Influence of water management, photoperiod and aeration on growth, survival, and early spat settlement of the hatchery-reared green mussel, Perna viridis
In an attempt to induce early spat settlement and improve mussel seed production, this study aims to determine the influence of water management, photoperiod, and aeration, on the growth, survival and settlement of green mussel (Perna viridis). Water in the pediveliger rearing tanks was changed every day, every 3 days and every 5 days for the water-management experiment. Pediveligers were exposed in 24L:0D h (light: dark), 12L:12D h and 0L:24D h conditions for the photoperiod experiment. Three aeration intensities were also tested—mild (10 L h−1), moderate (20 L h−1), and strong (30 L h−1). This study demonstrated that changing water every 3 days was effective in maintaining the rearing water quality and improving the growth and survival of P. viridis larvae. Highest growth and survival rates were observed in P. viridis spats grown in 0L:24D h photoperiod. There was no significant difference in the settlement rate of larvae exposed to different photoperiods. Mild aeration has shown to improve the growth of P. viridis larvae, but higher survival and settlement rates were attained in the strongly-aerated conditions. Therefore, when the larvae start to settle, it is recommended to expose them to darkness, change the water every 3 days and provide a strong aeration to be able to attain high survival and settlement rates, and bigger spats.
KeywordsAmmonia Bivalve Ingestion rate Light Pediveliger Settlement Water exchange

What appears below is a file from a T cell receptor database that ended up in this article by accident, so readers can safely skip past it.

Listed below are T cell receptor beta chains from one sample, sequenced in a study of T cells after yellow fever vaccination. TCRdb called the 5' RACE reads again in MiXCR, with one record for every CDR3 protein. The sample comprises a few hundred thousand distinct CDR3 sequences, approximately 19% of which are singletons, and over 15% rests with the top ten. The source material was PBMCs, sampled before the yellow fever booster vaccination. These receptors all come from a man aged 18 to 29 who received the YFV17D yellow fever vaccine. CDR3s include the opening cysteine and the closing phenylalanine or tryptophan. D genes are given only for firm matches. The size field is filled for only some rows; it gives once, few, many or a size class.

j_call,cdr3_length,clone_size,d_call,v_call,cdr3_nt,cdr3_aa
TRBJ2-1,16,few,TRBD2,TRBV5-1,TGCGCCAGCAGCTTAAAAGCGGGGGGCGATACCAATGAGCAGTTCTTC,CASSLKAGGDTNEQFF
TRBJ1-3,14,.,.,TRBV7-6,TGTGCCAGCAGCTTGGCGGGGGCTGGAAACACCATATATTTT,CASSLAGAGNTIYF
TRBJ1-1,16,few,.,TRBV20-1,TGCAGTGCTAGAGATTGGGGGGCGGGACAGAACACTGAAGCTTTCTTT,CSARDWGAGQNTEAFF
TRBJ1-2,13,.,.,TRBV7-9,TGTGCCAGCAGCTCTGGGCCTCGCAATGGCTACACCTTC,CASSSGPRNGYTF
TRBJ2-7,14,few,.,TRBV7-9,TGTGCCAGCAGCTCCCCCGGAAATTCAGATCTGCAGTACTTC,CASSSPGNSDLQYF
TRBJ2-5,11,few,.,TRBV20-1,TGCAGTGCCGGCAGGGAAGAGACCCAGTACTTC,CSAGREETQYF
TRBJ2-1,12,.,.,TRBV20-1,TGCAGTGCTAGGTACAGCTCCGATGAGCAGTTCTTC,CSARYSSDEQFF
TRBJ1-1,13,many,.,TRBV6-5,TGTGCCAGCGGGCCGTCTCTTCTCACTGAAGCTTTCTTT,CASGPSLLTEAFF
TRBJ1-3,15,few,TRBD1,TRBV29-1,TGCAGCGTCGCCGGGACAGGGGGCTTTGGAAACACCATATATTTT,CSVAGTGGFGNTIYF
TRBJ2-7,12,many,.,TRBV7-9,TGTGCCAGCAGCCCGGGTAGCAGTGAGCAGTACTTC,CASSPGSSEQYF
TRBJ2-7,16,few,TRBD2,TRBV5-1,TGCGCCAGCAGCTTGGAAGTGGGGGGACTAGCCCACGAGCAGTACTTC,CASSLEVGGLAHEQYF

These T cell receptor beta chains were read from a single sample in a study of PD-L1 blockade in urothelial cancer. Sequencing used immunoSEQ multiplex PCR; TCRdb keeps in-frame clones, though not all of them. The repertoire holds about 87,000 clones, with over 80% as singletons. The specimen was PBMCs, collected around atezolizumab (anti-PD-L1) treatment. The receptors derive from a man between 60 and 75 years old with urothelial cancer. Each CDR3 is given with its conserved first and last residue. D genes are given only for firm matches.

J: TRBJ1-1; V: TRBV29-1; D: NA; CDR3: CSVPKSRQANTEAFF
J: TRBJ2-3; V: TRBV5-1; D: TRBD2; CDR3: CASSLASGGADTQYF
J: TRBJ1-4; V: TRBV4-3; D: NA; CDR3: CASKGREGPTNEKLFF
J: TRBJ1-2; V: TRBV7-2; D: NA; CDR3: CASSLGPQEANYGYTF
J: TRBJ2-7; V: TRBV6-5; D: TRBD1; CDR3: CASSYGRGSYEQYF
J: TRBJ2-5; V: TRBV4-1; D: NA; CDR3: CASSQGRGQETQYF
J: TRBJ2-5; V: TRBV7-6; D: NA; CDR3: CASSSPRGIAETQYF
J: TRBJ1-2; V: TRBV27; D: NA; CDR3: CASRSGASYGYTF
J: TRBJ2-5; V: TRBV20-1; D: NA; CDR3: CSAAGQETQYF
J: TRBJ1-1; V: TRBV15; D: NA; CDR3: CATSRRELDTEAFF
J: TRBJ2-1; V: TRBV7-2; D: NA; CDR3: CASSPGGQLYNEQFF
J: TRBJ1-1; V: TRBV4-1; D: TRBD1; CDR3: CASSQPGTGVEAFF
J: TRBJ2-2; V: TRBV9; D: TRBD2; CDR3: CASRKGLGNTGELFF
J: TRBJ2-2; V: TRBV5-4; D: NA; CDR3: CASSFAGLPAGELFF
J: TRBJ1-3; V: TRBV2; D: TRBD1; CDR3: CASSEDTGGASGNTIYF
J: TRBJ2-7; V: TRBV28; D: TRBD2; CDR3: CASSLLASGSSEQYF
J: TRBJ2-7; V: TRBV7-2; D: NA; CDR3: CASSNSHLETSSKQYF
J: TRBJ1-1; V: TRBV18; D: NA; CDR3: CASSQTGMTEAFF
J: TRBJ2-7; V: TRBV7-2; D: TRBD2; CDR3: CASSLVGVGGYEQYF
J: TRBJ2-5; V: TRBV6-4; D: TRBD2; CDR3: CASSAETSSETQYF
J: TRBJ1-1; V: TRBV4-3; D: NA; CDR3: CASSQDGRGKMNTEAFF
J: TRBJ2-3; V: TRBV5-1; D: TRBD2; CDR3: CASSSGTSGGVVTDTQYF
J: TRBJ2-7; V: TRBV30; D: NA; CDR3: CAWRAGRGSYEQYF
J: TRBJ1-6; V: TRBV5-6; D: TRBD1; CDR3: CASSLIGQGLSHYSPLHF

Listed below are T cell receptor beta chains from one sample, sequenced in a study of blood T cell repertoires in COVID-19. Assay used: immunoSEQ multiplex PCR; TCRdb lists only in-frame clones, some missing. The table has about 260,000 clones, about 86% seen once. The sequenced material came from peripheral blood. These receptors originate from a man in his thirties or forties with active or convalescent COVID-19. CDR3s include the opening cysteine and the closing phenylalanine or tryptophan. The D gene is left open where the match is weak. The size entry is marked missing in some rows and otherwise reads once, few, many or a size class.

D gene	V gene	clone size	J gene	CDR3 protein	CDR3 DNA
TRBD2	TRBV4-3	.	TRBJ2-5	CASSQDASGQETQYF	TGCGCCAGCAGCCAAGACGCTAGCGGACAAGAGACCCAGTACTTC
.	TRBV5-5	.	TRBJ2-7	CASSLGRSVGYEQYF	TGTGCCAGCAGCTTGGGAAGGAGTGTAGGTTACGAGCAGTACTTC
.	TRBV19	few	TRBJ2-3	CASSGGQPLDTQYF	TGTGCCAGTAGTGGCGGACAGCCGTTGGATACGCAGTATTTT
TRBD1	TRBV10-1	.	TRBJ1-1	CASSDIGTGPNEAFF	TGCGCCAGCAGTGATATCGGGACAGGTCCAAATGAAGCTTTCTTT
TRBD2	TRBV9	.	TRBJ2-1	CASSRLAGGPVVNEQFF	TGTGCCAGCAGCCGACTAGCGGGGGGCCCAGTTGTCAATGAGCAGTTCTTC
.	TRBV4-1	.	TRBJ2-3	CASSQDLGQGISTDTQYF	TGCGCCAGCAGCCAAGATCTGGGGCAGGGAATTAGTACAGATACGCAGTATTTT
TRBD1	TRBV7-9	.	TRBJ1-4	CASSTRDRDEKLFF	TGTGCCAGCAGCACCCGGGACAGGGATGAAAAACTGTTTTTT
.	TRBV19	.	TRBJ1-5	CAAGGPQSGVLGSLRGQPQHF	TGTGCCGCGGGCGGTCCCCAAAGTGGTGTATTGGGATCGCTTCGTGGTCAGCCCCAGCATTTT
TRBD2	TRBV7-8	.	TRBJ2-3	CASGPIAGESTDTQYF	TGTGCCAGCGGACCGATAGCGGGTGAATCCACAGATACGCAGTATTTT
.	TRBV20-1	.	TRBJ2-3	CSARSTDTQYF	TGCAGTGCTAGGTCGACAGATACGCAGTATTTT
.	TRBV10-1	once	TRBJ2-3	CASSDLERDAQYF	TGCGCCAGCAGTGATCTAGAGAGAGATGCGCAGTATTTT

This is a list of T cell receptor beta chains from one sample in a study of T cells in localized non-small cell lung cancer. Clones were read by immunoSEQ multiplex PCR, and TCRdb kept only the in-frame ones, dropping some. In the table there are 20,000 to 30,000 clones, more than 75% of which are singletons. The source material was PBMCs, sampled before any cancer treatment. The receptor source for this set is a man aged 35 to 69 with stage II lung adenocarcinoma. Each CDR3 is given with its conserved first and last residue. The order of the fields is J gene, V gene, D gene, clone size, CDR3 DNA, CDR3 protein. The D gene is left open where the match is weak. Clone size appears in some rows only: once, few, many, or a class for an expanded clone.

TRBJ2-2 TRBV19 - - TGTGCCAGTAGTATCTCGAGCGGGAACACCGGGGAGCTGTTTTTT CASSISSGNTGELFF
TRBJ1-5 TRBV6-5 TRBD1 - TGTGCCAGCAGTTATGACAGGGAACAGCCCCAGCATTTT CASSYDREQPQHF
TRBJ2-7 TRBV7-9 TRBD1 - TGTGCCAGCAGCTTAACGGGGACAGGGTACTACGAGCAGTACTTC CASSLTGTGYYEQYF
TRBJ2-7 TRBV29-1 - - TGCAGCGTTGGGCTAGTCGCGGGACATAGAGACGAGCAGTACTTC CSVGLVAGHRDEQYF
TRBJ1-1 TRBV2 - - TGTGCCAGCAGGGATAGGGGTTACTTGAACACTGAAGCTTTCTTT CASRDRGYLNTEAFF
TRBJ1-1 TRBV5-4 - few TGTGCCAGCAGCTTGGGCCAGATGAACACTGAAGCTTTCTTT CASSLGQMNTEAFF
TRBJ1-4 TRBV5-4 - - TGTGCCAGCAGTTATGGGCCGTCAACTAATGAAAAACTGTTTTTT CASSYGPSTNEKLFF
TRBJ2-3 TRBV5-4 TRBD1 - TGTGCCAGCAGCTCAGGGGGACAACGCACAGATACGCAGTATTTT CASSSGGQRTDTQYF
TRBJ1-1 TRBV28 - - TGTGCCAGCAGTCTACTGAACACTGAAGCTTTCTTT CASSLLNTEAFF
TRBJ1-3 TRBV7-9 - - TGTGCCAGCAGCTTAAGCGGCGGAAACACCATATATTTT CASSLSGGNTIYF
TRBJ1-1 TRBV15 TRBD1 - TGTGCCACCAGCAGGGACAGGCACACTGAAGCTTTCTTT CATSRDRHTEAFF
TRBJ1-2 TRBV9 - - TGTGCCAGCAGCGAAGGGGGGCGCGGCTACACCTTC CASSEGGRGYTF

Asian green mussel Perna viridis, or simply green mussel is a large mytilid bivalve present along Southeast Asian region encompassing countries like Thailand, Indonesia, Philippines, and in the Indian peninsula (Sallih 2005; Vakily 1989; Hickman 1992). Its recent global aquaculture production data reaches to 146,815 mt (FAO 2019). In the Philippines, mussels are considered economically important bivalve species with more than 50 years of grow-out aquaculture history (Duncan et al. 2009). According to the latest report of the Philippine Statistics Authority (2018), green mussels contribute 19,208.62 mt of the total aquaculture production of the country valued at 6.93 M USD. However, in recent years, production trend seemed to be declining (Duncan et al. 2009) and some authors (Alfaro et al. 2010; Laxmilatha et al. 2011) associated this decline to the diminishing spatfall in the natural environment. Factors affecting this trend were hypothesized as a result of global warming, pollution, and other anthropogenic activities (Cebu and Orale 2018; Wang et al. 2011; Vijayavel 2010).